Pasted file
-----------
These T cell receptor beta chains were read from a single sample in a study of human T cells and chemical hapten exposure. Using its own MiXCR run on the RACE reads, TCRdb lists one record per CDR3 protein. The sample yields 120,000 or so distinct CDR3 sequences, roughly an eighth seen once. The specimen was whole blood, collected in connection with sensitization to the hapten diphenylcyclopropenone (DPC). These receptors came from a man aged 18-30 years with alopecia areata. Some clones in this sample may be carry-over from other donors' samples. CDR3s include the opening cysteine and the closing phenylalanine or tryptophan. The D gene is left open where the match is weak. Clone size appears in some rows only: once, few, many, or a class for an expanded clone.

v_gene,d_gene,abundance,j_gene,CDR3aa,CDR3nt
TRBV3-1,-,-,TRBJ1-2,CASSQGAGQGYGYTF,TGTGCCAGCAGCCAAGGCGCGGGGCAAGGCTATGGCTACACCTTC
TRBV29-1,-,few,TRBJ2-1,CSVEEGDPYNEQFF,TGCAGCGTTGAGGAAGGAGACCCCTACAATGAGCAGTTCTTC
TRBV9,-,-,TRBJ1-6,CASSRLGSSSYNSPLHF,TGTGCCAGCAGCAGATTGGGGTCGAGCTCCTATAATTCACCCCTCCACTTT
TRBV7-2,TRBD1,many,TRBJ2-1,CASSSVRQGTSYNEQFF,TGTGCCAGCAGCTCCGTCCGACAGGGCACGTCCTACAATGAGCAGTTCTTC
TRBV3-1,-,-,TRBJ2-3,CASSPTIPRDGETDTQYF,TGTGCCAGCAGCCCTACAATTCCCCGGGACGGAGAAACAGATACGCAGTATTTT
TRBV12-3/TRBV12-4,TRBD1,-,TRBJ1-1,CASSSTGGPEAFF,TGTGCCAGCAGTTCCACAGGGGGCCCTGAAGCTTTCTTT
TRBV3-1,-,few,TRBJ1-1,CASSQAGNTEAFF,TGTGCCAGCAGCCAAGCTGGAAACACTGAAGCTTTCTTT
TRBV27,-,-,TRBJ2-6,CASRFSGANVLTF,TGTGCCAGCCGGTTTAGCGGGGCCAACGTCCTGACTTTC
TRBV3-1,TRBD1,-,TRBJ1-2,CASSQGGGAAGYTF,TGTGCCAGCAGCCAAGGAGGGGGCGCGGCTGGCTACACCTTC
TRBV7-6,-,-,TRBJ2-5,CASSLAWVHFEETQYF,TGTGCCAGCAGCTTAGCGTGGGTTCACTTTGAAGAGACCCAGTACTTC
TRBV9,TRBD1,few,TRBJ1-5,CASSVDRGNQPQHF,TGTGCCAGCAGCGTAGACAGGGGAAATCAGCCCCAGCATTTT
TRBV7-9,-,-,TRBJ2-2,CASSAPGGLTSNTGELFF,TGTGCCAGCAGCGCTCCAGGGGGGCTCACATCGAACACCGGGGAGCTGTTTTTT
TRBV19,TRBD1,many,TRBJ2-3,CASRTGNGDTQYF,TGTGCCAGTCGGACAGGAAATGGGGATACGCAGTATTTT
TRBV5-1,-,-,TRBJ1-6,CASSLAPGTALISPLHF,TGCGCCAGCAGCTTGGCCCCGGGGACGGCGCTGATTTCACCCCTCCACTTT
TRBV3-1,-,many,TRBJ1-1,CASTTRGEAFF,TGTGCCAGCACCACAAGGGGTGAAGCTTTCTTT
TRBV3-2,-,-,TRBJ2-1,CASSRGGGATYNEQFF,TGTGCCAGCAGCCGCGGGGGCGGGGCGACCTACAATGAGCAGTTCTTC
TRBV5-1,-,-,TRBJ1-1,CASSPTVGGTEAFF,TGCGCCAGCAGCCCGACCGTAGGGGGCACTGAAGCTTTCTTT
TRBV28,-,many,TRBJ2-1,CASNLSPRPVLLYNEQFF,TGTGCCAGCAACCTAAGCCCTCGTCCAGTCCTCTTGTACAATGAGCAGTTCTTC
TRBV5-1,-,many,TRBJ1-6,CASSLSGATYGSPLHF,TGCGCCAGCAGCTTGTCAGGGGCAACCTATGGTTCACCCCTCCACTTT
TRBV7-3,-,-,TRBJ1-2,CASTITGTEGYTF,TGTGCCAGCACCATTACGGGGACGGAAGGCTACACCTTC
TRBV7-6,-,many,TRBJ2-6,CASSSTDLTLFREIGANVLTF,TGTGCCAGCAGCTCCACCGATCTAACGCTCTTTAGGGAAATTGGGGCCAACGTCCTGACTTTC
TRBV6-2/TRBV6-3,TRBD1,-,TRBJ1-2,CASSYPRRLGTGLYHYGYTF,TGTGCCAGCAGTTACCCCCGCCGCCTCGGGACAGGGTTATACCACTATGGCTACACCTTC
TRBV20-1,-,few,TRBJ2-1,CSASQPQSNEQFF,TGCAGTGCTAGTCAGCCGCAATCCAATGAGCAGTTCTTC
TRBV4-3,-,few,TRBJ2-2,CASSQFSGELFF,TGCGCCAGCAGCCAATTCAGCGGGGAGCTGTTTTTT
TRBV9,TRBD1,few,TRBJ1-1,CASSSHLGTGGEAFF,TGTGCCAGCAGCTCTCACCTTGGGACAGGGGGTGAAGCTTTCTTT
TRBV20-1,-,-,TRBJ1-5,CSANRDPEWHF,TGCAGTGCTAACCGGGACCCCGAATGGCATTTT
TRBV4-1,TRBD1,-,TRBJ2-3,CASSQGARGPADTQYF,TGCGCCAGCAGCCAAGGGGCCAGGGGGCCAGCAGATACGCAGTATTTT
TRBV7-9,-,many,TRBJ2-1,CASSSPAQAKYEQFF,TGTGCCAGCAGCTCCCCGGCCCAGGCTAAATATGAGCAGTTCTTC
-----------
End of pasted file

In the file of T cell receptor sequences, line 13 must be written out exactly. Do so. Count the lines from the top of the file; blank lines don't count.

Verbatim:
TRBV9,TRBD1,few,TRBJ1-5,CASSVDRGNQPQHF,TGTGCCAGCAGCGTAGACAGGGGAAATCAGCCCCAGCATTTT